Since for accreditation purposes the Evening classes must run for a certain number of hours, evening school begins in early September and ends in late June. The Christmas and Easter recesses are drastically shortened. The classes are large; the students—young businessmen, workers, veterans—are tired; they sit wearily after eight or ten hours of day work, after a long subway ride, under the fluorescent classroom lights in the dark winter evenings. The teachers are tired, too. Their last regular class ended at three or four in the afternoon. They had to hurry home, gulp a quick dinner, bound back in the middle of the rush-hour traffic. They have to teach two classes only, and two nights a week, to be sure: but these classes run 75, 80, 85 minutes each, and there is often but a five-minute recess. Thus twice a week these moonlighting professors are standing in a classroom, lecturing, talking, for no less than seven hours, of which the last three come at the end of the day and in a row.

I repeat that most of my colleagues are moonlighting in this way. A minority tries to avoid evening school by moonlighting elsewhere during the day, usually in some junior college, teaching inferior students, listed—in some ways fraudulently—in the catalogue of these colleges as if they were full-time members. Finally there are other forms of “closed” moonlighting; Summer School, Adult School, and, in recent years, a growing number of administrative jobs, “assistantships” in the college offices. These, through the enticement of a considerable salary increase, are usually offered to the brighter young members of the faculty. Unwilling to contemplate the uninspiring chores of making up roster after roster, semester after semester, they grasp at the opportunity with eagerness. Thereafter they get stuck.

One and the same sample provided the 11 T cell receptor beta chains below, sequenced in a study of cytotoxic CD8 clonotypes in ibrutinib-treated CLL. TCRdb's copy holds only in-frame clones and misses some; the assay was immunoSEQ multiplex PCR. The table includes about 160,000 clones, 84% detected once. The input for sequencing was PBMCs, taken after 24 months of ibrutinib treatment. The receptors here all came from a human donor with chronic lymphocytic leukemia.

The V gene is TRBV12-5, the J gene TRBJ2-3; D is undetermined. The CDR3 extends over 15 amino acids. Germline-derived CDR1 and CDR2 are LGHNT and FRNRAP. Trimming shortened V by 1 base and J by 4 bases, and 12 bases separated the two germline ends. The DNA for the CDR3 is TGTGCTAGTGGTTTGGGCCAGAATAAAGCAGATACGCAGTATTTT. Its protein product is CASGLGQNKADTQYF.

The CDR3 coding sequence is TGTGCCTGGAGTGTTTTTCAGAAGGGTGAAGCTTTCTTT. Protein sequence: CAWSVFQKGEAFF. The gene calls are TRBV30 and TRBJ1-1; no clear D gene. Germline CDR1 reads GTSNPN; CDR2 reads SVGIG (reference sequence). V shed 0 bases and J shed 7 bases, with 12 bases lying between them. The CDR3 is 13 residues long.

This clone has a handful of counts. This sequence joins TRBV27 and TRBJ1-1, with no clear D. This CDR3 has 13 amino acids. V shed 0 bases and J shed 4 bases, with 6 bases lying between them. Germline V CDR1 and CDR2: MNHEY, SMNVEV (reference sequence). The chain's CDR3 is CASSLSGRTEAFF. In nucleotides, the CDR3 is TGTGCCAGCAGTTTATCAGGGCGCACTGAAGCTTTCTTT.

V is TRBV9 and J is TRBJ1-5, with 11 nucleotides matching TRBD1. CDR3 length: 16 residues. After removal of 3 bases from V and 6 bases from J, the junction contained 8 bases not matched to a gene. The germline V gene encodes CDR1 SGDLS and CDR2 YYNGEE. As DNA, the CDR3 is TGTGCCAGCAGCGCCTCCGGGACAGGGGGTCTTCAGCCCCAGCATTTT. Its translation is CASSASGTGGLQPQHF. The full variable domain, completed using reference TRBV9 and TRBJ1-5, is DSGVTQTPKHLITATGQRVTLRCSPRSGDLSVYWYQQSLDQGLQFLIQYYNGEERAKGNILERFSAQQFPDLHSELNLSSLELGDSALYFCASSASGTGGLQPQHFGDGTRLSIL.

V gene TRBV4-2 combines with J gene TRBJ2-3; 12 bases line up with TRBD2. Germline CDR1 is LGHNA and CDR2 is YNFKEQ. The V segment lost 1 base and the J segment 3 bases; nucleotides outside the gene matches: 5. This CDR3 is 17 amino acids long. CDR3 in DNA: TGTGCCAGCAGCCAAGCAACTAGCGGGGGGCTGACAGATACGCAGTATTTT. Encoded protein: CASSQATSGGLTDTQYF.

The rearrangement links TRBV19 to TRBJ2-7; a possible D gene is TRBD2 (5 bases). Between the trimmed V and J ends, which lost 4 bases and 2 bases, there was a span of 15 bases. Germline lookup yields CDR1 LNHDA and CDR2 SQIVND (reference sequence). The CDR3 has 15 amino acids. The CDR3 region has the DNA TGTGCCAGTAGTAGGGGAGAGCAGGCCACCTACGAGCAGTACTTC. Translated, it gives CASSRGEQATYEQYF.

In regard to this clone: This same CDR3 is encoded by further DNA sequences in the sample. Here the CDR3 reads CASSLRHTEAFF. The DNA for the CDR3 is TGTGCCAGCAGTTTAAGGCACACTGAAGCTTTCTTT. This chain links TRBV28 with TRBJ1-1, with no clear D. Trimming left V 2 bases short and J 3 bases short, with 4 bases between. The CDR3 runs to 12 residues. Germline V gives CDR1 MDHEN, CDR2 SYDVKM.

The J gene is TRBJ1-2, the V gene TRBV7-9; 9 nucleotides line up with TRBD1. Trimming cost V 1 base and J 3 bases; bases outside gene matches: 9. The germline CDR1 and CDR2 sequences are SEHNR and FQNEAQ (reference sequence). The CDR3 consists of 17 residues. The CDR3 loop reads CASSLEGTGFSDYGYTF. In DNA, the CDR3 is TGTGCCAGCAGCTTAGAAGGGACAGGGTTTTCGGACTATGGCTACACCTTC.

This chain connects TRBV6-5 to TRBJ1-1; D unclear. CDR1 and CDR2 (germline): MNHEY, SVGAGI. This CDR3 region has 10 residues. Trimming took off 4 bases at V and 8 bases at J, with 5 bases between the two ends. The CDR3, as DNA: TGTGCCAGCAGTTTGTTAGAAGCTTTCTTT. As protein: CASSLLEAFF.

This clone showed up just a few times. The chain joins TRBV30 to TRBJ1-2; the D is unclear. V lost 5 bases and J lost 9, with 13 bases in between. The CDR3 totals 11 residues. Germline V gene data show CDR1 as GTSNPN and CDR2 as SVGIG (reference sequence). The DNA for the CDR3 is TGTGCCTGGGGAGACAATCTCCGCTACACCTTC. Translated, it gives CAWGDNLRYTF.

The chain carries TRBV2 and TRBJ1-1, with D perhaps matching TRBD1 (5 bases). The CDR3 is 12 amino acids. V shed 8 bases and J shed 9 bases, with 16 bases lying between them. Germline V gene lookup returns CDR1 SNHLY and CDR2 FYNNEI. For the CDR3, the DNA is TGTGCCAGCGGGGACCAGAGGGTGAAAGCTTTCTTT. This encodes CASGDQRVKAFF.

It is with this problem of college professors getting stuck that I am here concerned. As Mr. Edward M. Ryan wrote in America (May 17, 1958) about the industrial workers: “My concern with moonlighting is not so much with the employer-employee problem it creates as with its effects on American family and home life.”

We must, of course, recognize that the problems of the college professor and of the industrial worker are not quite the same. In a way, when one is engaged in an intellectual profession, one is continually moonlighting. The artificial divisions between “work” and “recreation,” so aptly criticized by T. S. Eliot and by the German theologian Josef Pieper (Leisure: The Basis of Culture), should not, and do not, prevail in intellectual occupations. College teachers write books, attend conferences, discuss problems, read in their spare time, always to some extent with their professional advancement in mind. In writing this very article I am, in a way, moonlighting. But here is the essential difference. I am not only writing this article with the eventual check in mind. It is true that many professors write books because the publisher offers them good money, lecture to women’s clubs because they are offered a nice honorarium, engage in a government contract that pays promptly and well. Yet no matter how high the offer, the professor prefers not to write on something that does not interest him at all; and to the women’s club he prefers to speak on a topic to which he believes that attention ought to be drawn. My point is that as long as such work is not mere labor for money’s sake, it is not really moonlighting. But to grasp a government research contract for mere hackwork, to put off forever the writing of that interesting book or even of that long overdue doctoral dissertation for the money offered for making classroom schedules and freshman rosters, to teach the same course in two places or three times in a row is moonlighting, and very bad moonlighting indeed. It should not be encouraged by so many college administrators.